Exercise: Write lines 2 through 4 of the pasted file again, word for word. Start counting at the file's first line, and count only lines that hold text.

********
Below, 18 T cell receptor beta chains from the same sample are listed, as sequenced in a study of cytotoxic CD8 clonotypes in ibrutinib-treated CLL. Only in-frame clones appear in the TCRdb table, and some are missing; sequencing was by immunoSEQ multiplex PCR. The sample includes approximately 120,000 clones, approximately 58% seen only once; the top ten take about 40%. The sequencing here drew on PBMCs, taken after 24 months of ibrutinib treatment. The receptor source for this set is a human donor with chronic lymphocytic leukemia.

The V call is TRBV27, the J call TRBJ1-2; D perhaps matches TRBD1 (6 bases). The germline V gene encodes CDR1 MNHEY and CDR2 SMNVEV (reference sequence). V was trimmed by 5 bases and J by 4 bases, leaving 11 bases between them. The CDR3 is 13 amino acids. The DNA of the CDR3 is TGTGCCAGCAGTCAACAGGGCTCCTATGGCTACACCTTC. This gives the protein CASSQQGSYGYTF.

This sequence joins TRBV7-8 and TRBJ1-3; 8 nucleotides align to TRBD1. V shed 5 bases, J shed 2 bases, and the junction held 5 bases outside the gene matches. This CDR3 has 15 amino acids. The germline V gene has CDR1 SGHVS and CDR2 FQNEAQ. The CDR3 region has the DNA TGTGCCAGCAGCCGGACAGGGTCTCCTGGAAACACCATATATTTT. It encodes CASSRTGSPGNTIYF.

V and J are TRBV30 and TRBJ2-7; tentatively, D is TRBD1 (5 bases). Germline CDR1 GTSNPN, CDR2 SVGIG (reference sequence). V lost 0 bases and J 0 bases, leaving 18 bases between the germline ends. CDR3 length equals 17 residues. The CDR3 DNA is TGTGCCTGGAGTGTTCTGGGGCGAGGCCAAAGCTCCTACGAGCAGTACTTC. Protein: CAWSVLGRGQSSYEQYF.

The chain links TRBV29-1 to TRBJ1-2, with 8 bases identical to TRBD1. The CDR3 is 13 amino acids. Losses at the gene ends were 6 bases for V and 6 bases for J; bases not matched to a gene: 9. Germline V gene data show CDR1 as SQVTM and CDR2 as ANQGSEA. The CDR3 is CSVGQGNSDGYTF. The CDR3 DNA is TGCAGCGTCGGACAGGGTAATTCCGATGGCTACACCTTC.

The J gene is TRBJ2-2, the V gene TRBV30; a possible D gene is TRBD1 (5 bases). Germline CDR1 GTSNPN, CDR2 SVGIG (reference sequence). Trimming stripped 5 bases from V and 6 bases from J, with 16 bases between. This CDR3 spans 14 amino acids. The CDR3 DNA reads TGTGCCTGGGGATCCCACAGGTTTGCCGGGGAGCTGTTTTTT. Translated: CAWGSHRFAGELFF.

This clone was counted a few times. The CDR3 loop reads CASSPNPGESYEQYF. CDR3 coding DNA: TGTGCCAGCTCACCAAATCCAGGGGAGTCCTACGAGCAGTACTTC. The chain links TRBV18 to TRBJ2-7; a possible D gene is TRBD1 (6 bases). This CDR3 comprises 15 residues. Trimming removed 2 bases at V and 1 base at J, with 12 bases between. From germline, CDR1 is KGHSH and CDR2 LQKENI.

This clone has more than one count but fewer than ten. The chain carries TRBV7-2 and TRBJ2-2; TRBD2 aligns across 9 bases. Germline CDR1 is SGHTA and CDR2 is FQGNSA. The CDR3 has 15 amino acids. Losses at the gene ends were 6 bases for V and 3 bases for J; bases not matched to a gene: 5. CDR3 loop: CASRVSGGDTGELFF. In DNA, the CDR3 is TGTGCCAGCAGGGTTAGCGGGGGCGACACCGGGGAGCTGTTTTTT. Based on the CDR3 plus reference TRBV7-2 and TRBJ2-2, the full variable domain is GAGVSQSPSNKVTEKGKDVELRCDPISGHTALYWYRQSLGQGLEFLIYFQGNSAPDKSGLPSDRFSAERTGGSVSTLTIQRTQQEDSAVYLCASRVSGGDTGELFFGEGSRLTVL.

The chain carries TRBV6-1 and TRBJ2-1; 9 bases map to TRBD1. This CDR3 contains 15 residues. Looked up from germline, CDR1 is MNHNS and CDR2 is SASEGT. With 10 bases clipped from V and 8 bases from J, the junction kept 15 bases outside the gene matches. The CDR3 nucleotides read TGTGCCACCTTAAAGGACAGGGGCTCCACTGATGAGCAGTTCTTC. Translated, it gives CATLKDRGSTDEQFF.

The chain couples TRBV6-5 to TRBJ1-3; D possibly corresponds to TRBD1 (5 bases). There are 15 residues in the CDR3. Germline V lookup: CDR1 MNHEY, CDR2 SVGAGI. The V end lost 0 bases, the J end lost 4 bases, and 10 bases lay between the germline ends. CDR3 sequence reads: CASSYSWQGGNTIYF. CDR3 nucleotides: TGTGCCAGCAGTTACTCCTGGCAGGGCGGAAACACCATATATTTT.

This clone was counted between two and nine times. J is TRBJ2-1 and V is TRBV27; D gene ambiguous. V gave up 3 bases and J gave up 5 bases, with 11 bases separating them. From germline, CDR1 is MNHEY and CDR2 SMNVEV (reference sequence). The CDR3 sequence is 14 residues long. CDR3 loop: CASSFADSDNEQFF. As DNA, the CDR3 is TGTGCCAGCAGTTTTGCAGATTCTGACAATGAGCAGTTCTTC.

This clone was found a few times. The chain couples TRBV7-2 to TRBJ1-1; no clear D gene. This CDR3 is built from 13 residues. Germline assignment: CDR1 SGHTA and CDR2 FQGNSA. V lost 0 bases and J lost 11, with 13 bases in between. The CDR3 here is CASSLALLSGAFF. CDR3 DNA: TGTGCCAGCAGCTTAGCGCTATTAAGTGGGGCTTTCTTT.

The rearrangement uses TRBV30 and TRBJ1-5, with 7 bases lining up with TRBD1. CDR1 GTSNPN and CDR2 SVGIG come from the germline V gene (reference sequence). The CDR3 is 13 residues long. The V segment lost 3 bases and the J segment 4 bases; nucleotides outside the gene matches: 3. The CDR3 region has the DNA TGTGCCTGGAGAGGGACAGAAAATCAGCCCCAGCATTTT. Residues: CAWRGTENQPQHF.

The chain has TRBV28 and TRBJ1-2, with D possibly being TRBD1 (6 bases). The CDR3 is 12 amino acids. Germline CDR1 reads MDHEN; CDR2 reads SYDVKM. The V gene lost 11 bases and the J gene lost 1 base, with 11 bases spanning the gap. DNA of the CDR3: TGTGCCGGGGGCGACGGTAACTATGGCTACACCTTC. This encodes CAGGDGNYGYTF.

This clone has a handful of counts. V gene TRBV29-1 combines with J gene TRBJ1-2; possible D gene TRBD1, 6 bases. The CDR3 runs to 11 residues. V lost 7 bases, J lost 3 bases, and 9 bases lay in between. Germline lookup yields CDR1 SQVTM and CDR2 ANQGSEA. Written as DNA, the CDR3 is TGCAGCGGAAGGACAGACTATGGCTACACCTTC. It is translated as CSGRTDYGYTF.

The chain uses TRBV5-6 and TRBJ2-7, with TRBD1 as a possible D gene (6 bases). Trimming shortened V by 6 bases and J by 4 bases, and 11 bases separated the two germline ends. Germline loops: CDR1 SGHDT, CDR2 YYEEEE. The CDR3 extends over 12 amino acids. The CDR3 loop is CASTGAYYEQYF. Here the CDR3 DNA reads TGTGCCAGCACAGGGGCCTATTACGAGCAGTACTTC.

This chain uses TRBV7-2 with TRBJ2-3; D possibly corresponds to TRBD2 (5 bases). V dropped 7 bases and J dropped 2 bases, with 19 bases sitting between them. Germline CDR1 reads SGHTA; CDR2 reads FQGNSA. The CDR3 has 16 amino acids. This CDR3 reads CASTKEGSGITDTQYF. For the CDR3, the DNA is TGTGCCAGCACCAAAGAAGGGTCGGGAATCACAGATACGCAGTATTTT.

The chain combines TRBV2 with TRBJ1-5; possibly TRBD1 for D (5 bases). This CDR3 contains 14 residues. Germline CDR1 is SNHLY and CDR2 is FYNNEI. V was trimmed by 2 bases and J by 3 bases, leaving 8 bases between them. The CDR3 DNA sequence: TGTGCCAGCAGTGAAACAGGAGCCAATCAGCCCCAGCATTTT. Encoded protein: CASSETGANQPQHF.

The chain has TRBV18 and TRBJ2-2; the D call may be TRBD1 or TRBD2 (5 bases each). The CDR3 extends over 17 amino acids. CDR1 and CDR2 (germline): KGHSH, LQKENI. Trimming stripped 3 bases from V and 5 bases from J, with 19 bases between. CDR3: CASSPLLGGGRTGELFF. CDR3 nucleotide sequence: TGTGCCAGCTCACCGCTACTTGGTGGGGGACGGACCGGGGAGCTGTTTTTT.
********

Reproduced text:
The V call is TRBV27, the J call TRBJ1-2; D perhaps matches TRBD1 (6 bases). The germline V gene encodes CDR1 MNHEY and CDR2 SMNVEV (reference sequence). V was trimmed by 5 bases and J by 4 bases, leaving 11 bases between them. The CDR3 is 13 amino acids. The DNA of the CDR3 is TGTGCCAGCAGTCAACAGGGCTCCTATGGCTACACCTTC. This gives the protein CASSQQGSYGYTF.

This sequence joins TRBV7-8 and TRBJ1-3; 8 nucleotides align to TRBD1. V shed 5 bases, J shed 2 bases, and the junction held 5 bases outside the gene matches. This CDR3 has 15 amino acids. The germline V gene has CDR1 SGHVS and CDR2 FQNEAQ. The CDR3 region has the DNA TGTGCCAGCAGCCGGACAGGGTCTCCTGGAAACACCATATATTTT. It encodes CASSRTGSPGNTIYF.

V and J are TRBV30 and TRBJ2-7; tentatively, D is TRBD1 (5 bases). Germline CDR1 GTSNPN, CDR2 SVGIG (reference sequence). V lost 0 bases and J 0 bases, leaving 18 bases between the germline ends. CDR3 length equals 17 residues. The CDR3 DNA is TGTGCCTGGAGTGTTCTGGGGCGAGGCCAAAGCTCCTACGAGCAGTACTTC. Protein: CAWSVLGRGQSSYEQYF.